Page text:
Wife to a wonderful dh and mom to four beautiful kiddos, dd (3/04):, ds1 (1/06), ds2 (10/08), and ds3 (7/10)
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#18 of 47 Old 02-19-2007, 06:44 PM
 
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Originally Posted by OnTheFence View Post
The doctor said the reason why they worked to keep this baby alive at her gestational age and weight was because at birth she showed signs of survival, trying to breathe on her own and crying, so they believed she had the ability to beat the odds.
When I heard that, I understood. Also, by odds this baby has a greater chance of survival. Girl babies have a greater chance than boys and also she is of color which also helps her odds even more. I remember when Maggie was being born, they kept saying shes a girl so her odds go up a lot.

The world's two smallest babies to survive in my nicu were also both girls. The smallest a few years back is a fraternal twin and she is actually doing better than her sister is at this point. My home health nurse also cares for the girls, they live near me.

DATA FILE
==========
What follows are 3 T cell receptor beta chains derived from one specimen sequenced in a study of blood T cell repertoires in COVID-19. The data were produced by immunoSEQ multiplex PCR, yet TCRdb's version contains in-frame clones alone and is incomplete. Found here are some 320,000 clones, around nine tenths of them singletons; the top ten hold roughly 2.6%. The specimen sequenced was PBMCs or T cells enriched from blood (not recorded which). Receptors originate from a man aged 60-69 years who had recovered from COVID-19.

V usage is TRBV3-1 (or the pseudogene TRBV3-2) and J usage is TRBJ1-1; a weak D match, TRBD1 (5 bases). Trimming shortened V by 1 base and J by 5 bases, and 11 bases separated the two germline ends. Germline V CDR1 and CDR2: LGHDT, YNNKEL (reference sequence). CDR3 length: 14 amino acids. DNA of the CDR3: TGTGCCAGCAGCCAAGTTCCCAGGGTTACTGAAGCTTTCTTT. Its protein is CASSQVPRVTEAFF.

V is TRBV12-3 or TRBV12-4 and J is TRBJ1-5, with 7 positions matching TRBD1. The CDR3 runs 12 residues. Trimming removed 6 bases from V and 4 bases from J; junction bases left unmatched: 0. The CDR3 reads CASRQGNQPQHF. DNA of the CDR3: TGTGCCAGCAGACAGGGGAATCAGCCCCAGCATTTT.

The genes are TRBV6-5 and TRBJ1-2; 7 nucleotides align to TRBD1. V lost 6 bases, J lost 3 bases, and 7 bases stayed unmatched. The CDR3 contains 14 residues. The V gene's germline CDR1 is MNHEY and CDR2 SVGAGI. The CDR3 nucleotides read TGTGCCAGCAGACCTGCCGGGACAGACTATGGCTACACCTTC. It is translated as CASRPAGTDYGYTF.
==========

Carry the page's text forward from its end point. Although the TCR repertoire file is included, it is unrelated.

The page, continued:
"The true joy of life is the trip. The station is only a dream. It constantly out distances us."
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#19 of 47 Old 02-19-2007, 10:40 PM
 
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Amazing

Michele
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#20 of 47 Old 02-19-2007, 10:48 PM
 
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I have heard many times that babies of color seemed to survive at earlier gestational ages, boys or girls. Fascinating.
I know that at every scan I have had they watch to see if my baby has the suck, swallow reflex. You could really see it clearly this last time.
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#21 of 47 Old 02-20-2007, 01:20 AM